The band flew to Japan for a brief promotional jaunt, “spending more time in the airplane than in the country”, only to discover that the album they were promoting, Thickfreakness, had been tampered with. “They had this writing over our CD,” Auerbach begins. “And I asked our translator what it meant, and it was something like, ‘Thunder Rocking Blues.’ I thought that was kinda awesome (laughs)... But it was weird. They re-titled our record without even asking us. Our record wasn’t called Thickfreakness; it was called ‘Thunder Rocking Blues.’ It was fucking totally ridiculous.” When informed that the Anglo “th” sound is replaced by a soft “s” sound in Japanese, and that the resulting title would have sounded roughly like, “Sick-freak-ness”, Auerbach laughs, “That’s awesome! I would rather they done that. I mean, if people who speak English aren’t supposed to understand the title, Japan shouldn’t either.” While this easygoing manner characterizes their approach to life, the Keys’ music reflects more of the intense, personal connection developed between two men over the years.
The Keys follow the same one-two combo on their latest release, Rubber Factory, while exhibiting a burgeoning depth in their compositions. “We changed a bit, just over time… but for this record, we definitely had more time than we did on the last one [Thickfreakness]. we took a day to record it. For this, we took a couple months off just to set up the new practice and recording space, to work on the songs a little bit longer,” Auerbach notes. The time was well spent, the songs ranging from the plaintive, slide-driven “The Lengths”, which Auerbach cites as his favorite to record, to the traditional-inspired tale in “Stack Shot Billy”. “It’s the story of Stagga Lee and Billy Lyons,” Auerbach notes about the latter. “I had Mississippi John Hurt’s version and a bunch of other people’s versions, and I thought, ‘These guys all wrote their own versions of this song; why couldn’t I do my own version?’” This open abandon contributes to the Keys’ diversifying sound, marking a continuing maturation for the band.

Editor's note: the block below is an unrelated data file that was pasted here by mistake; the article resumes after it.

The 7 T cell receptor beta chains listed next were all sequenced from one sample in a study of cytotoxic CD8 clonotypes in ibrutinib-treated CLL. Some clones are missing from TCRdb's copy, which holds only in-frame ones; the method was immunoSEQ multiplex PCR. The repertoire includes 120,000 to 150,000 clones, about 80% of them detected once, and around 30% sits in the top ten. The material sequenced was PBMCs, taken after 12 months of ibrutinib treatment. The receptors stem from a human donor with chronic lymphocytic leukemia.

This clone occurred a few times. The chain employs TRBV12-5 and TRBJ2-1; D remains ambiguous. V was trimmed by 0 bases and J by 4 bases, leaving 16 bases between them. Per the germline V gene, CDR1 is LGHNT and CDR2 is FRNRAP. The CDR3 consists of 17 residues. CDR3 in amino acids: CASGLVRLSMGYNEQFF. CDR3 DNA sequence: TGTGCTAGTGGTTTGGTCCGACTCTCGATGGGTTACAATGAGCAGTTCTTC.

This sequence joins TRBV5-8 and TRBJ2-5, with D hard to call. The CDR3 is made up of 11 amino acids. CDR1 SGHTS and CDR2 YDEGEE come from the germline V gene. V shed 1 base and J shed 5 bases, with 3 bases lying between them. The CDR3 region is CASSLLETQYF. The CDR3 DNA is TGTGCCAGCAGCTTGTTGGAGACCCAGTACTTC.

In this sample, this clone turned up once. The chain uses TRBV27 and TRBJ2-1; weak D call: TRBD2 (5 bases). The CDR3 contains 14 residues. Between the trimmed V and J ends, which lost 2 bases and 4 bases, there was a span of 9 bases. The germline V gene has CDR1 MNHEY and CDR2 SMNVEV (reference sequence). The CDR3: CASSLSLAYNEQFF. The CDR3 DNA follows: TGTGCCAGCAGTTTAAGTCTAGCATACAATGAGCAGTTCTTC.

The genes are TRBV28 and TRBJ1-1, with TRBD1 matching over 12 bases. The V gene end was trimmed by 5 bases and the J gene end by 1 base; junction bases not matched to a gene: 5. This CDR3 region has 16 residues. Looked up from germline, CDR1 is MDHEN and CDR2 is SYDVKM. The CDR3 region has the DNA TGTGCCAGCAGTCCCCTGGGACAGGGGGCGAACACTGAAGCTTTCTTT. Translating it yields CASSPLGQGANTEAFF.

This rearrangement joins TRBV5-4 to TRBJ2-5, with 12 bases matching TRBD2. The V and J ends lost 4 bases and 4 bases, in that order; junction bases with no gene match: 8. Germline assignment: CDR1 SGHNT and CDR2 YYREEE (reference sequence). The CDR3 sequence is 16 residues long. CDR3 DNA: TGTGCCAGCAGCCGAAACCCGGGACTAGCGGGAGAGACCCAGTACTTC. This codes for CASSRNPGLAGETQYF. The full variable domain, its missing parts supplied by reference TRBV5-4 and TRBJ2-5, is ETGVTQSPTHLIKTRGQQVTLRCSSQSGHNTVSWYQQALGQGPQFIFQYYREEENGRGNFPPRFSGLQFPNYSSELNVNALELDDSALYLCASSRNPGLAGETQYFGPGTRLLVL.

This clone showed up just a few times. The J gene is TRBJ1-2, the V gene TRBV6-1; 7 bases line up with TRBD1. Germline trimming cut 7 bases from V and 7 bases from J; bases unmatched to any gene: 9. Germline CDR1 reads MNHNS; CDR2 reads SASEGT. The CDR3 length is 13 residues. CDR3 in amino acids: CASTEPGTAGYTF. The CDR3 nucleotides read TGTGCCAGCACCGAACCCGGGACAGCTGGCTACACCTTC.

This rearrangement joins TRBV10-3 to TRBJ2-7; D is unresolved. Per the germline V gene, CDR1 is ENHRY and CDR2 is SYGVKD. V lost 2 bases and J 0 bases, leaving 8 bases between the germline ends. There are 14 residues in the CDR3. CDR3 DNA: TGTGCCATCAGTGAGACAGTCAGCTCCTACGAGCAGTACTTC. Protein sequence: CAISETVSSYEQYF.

After three solid years of movement, the Keys are settling in for a couple months of rest. Reflecting back, they have been humbled by the opportunities afforded. “We got to tour with Beck and that was real cool, and we got to tour with Sleater-Kinney and that was a lot of fun,” Auerbach says. A tour of Australia and New Zealand in March, along with stateside festivals in May, and further touring of the States and Europe will give the Keys more opportunities to spread their music. However, Auerbach’s introverted side is revealed again when he adds, “Touring is tough. I’d rather go see a band play, y’know. I’d rather go see them and maybe go backstage and meet them and say hello.”